That radiation moves from plasma, to plasma, to plasma, throughout the Sun, and it takes a long time; it could take hundreds of thousands of years for the Sun’s radiant energy to go from the core to the outer layers. In the outer 200,000 kilometers, the outer mantle of the Sun, you have energy transferred by convection. In this case, huge swirls of plasma convect in giant cells, and this is a more efficient way, a more rapid way of transferring energy from the inside of the Sun to the outside; but the total energy-transfer process can take hundreds of thousands of years.
Learn more about nuclear fission.
When we look at the Sun, what we see is the photosphere. That’s only the outer 150 kilometers or so of a transparent atmosphere of the Sun. This is the zone from which the Sun’s energy radiates out into space, coming to us at 186,000 miles per second.
In fact, it only takes eight minutes or so for the Sun’s energy to reach us from the surface, but it’s taken hundreds of thousands of years to come from the center to the surface of the Sun.
The surface of the Sun is a violent place. It has magnetic storms and eruptions of plasma, and we can see those surface markings with solar telescopes. There are other layers of the Sun as well. During a total eclipse of the Sun, we can see the Sun’s hot, glowing atmosphere, which may extend more than a million miles into space.
The Solar Wind
In addition to light from the Sun, we learn about that star from its solar wind. There’s a constant stream of hydrogen and helium ions; these are positively charged atoms that have electrons that have been stripped off of them, and they stream outward from the Sun, propelled against the magnetic field of the Sun. This wind can be measured in outer space; you can also measure it at the Moon’s surface. You can actually collect particles, hydrogen and helium atoms, that have come to us from the Sun in the solar wind.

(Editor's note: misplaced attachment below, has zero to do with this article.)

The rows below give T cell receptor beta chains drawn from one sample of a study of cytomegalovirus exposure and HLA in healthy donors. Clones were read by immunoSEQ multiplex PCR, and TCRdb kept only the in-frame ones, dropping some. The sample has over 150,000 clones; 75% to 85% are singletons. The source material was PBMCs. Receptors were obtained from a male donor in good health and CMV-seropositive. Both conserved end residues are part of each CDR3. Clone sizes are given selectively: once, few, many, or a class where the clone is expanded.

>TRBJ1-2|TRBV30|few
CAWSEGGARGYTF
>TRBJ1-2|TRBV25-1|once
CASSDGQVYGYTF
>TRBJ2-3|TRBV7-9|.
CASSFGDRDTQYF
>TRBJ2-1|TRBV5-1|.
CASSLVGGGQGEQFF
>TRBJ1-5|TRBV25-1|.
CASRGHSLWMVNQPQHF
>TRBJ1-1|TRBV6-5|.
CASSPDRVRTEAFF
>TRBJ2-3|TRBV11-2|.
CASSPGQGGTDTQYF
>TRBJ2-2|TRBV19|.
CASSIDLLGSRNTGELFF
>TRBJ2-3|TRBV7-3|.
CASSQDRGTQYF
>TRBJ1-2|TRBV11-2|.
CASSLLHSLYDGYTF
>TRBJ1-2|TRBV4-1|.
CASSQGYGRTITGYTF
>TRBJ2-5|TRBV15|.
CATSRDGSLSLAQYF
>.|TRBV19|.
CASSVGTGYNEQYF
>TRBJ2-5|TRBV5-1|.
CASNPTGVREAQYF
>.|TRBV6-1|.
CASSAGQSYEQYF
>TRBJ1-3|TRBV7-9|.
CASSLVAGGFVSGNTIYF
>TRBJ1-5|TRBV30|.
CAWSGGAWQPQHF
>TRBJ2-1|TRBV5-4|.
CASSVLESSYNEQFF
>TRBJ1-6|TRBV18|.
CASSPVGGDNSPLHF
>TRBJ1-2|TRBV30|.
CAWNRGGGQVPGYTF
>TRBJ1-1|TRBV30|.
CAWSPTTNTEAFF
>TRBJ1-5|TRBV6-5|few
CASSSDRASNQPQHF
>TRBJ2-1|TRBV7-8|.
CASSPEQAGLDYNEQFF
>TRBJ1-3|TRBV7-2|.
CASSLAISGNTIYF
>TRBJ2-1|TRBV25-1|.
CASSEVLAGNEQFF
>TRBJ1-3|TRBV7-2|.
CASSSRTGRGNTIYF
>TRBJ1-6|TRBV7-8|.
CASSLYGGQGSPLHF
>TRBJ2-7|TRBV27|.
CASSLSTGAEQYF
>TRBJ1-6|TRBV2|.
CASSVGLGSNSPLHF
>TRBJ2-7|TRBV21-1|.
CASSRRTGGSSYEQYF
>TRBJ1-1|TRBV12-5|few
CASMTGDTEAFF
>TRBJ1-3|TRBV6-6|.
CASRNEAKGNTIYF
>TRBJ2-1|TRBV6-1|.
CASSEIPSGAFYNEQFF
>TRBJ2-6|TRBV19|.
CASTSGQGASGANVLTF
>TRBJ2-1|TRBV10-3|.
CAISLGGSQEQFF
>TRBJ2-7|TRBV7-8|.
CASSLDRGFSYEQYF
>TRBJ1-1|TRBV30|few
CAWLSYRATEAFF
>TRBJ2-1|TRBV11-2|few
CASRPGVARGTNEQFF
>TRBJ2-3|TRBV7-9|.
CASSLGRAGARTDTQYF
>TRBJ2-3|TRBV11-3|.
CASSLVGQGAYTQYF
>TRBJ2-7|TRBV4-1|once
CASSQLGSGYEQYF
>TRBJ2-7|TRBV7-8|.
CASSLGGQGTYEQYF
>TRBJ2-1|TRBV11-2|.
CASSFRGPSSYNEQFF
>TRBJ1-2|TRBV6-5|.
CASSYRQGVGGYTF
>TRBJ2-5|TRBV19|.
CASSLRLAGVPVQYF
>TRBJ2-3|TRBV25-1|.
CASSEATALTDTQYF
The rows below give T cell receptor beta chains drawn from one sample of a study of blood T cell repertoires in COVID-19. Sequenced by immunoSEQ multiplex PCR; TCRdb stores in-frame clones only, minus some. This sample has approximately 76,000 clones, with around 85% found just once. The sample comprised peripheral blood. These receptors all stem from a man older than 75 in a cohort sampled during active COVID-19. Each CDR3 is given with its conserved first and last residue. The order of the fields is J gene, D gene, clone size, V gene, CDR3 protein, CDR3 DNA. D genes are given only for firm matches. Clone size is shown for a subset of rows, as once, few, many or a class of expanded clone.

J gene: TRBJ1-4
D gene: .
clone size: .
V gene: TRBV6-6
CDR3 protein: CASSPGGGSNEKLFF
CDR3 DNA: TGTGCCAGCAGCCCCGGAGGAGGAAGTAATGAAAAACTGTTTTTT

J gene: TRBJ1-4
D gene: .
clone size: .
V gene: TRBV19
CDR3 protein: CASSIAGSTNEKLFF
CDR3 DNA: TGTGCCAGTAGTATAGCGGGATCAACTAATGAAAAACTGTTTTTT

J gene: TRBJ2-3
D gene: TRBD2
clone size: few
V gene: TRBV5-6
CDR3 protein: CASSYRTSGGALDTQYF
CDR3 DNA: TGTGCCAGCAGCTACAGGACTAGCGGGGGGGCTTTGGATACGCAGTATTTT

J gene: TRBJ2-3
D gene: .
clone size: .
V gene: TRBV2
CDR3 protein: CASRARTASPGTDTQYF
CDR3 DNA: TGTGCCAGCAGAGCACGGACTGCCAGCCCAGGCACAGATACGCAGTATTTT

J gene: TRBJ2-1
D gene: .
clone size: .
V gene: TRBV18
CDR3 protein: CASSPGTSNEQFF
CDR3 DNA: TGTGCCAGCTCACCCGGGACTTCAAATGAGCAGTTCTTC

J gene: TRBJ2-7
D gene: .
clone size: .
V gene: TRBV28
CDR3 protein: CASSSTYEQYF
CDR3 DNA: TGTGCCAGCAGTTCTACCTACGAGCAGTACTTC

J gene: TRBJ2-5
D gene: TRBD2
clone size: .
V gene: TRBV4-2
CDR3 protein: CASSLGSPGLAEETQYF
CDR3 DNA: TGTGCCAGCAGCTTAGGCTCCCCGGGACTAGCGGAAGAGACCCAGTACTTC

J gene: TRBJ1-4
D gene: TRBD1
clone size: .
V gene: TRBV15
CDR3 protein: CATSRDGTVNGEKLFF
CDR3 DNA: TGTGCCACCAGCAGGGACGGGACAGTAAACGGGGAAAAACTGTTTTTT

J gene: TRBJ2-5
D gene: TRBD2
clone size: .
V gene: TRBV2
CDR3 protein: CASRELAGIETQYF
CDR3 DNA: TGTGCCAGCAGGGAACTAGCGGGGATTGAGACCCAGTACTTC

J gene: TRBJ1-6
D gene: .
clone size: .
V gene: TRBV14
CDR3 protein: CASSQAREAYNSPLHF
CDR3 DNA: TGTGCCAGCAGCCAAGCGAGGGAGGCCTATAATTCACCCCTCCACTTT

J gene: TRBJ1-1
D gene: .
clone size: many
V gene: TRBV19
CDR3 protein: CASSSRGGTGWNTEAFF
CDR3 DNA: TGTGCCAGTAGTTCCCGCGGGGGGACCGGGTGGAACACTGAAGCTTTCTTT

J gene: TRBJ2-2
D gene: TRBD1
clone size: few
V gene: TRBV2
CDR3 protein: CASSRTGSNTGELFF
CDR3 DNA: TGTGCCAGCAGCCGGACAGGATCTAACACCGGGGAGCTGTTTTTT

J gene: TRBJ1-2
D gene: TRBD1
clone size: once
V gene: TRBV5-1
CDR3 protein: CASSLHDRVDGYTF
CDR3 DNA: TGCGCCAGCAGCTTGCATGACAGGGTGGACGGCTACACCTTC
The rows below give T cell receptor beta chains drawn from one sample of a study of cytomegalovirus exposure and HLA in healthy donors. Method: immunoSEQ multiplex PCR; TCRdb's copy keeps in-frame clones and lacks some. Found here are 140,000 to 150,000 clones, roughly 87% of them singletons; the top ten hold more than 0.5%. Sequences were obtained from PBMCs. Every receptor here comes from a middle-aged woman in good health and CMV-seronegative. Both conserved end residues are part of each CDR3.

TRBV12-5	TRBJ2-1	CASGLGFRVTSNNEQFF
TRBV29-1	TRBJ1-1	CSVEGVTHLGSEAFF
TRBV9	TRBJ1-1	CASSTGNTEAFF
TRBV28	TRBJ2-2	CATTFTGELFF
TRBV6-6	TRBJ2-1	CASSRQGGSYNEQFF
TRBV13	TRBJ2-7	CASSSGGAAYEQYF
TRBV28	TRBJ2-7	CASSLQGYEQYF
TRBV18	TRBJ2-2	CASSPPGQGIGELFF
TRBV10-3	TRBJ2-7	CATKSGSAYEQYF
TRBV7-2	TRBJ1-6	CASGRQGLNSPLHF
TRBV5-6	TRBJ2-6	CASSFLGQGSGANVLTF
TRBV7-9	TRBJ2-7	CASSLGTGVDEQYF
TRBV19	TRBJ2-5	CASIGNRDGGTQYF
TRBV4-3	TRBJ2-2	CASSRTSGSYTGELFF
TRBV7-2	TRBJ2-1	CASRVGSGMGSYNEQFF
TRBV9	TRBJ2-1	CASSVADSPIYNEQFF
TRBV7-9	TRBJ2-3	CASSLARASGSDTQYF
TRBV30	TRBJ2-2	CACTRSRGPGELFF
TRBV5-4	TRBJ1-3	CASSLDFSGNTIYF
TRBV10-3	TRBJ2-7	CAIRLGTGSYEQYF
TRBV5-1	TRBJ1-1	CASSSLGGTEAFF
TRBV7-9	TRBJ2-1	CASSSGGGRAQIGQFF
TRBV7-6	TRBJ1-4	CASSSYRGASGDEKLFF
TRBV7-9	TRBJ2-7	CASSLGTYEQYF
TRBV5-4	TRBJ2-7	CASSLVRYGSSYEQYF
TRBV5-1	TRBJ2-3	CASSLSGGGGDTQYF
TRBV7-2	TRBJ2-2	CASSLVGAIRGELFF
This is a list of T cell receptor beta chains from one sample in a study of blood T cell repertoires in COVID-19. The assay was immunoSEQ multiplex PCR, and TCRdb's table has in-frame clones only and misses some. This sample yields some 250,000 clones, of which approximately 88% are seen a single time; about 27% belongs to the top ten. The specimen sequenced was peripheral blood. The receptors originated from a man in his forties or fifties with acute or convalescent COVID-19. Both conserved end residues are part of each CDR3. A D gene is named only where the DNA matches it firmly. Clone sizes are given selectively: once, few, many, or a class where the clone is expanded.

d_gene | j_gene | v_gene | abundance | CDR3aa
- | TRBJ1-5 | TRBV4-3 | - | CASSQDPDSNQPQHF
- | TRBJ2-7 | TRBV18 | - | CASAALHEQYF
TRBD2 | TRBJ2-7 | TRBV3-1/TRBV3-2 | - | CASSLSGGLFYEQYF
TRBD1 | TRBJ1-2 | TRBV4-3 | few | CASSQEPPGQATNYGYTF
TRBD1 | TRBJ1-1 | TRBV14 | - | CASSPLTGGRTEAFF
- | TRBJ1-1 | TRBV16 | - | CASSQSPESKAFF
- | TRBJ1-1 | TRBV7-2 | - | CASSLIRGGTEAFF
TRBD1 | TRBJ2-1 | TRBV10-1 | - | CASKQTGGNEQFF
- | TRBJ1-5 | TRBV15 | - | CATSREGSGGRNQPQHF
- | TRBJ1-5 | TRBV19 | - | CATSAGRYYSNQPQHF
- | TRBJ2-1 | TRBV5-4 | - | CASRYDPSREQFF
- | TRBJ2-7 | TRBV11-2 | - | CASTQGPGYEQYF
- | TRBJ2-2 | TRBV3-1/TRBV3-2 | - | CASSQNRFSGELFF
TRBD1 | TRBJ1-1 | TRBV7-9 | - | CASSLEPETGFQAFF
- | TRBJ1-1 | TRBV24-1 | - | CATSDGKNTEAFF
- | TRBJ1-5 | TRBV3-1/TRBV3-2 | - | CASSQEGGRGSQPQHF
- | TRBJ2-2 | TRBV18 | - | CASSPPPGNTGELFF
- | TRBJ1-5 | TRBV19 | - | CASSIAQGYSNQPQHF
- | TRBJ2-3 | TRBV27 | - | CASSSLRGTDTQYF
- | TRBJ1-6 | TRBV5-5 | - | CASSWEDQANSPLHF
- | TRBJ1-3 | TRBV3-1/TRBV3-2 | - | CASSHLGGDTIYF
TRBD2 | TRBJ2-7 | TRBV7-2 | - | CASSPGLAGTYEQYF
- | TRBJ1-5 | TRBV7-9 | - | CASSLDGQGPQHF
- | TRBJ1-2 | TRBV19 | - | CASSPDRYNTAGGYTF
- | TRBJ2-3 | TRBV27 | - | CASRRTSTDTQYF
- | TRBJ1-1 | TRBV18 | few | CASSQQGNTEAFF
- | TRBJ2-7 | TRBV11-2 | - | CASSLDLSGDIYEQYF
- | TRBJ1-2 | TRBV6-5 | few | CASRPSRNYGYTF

One important effect of the solar wind is that these particles interact with the Earth’s magnetic field. The intensity of the solar wind varies; at its peak, it causes the Northern Lights. The solar wind is composed of ions; these are charged particles, and these charged particles can often disrupt satellite communication and other kinds of radio communication.
Our intimate knowledge of the Sun, combined with the telescope observations of countless distant stars, allows us to model the life cycles of all the different kinds of stars.
Common Questions about the Sun and Its Structure and Layers
Because of its closeness to us, the Sun is by far the most thoroughly studied star. Not only can we see it easily, but there are several solar observatories that are dedicated entirely to studying the Sun and its properties.
The photosphere is the outer 150 kilometers or so of a transparent atmosphere of the Sun. This is the zone from which the Sun’s energy radiates out into space.
There’s a constant stream of hydrogen and helium ions streaming outward from the Sun, propelled against the magnetic field of the Sun. This is called the Solar Wind.